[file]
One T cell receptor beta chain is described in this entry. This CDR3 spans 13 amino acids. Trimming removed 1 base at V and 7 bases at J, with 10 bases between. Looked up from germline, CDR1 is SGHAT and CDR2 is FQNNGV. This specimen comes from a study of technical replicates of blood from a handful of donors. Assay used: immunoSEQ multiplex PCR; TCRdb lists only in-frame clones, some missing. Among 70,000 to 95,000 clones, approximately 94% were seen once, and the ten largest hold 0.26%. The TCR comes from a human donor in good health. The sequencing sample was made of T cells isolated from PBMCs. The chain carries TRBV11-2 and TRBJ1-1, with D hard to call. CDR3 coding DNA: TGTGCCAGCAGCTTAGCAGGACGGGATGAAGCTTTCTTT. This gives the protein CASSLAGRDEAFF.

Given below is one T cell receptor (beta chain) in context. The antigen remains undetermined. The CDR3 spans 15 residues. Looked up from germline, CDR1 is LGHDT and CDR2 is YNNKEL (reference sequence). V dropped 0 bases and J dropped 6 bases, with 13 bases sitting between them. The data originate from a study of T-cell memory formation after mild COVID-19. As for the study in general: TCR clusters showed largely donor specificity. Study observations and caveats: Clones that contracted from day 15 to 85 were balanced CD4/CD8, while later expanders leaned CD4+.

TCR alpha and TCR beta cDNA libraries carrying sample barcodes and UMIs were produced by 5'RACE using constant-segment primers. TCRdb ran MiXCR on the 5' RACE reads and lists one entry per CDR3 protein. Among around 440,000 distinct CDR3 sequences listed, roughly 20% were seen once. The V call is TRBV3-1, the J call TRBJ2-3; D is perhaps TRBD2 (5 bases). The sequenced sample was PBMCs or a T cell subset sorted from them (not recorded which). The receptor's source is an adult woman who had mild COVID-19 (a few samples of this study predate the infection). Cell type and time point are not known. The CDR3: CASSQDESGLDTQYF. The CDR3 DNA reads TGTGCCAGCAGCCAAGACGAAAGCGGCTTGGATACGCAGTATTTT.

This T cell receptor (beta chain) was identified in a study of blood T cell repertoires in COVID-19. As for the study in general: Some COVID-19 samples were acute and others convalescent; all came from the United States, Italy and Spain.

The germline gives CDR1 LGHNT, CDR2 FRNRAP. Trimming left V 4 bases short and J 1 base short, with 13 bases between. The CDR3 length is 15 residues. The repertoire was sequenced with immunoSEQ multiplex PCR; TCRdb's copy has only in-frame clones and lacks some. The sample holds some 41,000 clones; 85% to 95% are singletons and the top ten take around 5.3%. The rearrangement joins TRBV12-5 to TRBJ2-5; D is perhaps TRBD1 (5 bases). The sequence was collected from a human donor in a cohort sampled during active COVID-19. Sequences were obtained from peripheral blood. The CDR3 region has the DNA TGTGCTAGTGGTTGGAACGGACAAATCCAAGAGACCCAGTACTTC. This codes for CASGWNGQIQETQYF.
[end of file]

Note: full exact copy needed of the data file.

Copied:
One T cell receptor beta chain is described in this entry. This CDR3 spans 13 amino acids. Trimming removed 1 base at V and 7 bases at J, with 10 bases between. Looked up from germline, CDR1 is SGHAT and CDR2 is FQNNGV. This specimen comes from a study of technical replicates of blood from a handful of donors. Assay used: immunoSEQ multiplex PCR; TCRdb lists only in-frame clones, some missing. Among 70,000 to 95,000 clones, approximately 94% were seen once, and the ten largest hold 0.26%. The TCR comes from a human donor in good health. The sequencing sample was made of T cells isolated from PBMCs. The chain carries TRBV11-2 and TRBJ1-1, with D hard to call. CDR3 coding DNA: TGTGCCAGCAGCTTAGCAGGACGGGATGAAGCTTTCTTT. This gives the protein CASSLAGRDEAFF.

Given below is one T cell receptor (beta chain) in context. The antigen remains undetermined. The CDR3 spans 15 residues. Looked up from germline, CDR1 is LGHDT and CDR2 is YNNKEL (reference sequence). V dropped 0 bases and J dropped 6 bases, with 13 bases sitting between them. The data originate from a study of T-cell memory formation after mild COVID-19. As for the study in general: TCR clusters showed largely donor specificity. Study observations and caveats: Clones that contracted from day 15 to 85 were balanced CD4/CD8, while later expanders leaned CD4+.

TCR alpha and TCR beta cDNA libraries carrying sample barcodes and UMIs were produced by 5'RACE using constant-segment primers. TCRdb ran MiXCR on the 5' RACE reads and lists one entry per CDR3 protein. Among around 440,000 distinct CDR3 sequences listed, roughly 20% were seen once. The V call is TRBV3-1, the J call TRBJ2-3; D is perhaps TRBD2 (5 bases). The sequenced sample was PBMCs or a T cell subset sorted from them (not recorded which). The receptor's source is an adult woman who had mild COVID-19 (a few samples of this study predate the infection). Cell type and time point are not known. The CDR3: CASSQDESGLDTQYF. The CDR3 DNA reads TGTGCCAGCAGCCAAGACGAAAGCGGCTTGGATACGCAGTATTTT.

This T cell receptor (beta chain) was identified in a study of blood T cell repertoires in COVID-19. As for the study in general: Some COVID-19 samples were acute and others convalescent; all came from the United States, Italy and Spain.

The germline gives CDR1 LGHNT, CDR2 FRNRAP. Trimming left V 4 bases short and J 1 base short, with 13 bases between. The CDR3 length is 15 residues. The repertoire was sequenced with immunoSEQ multiplex PCR; TCRdb's copy has only in-frame clones and lacks some. The sample holds some 41,000 clones; 85% to 95% are singletons and the top ten take around 5.3%. The rearrangement joins TRBV12-5 to TRBJ2-5; D is perhaps TRBD1 (5 bases). The sequence was collected from a human donor in a cohort sampled during active COVID-19. Sequences were obtained from peripheral blood. The CDR3 region has the DNA TGTGCTAGTGGTTGGAACGGACAAATCCAAGAGACCCAGTACTTC. This codes for CASGWNGQIQETQYF.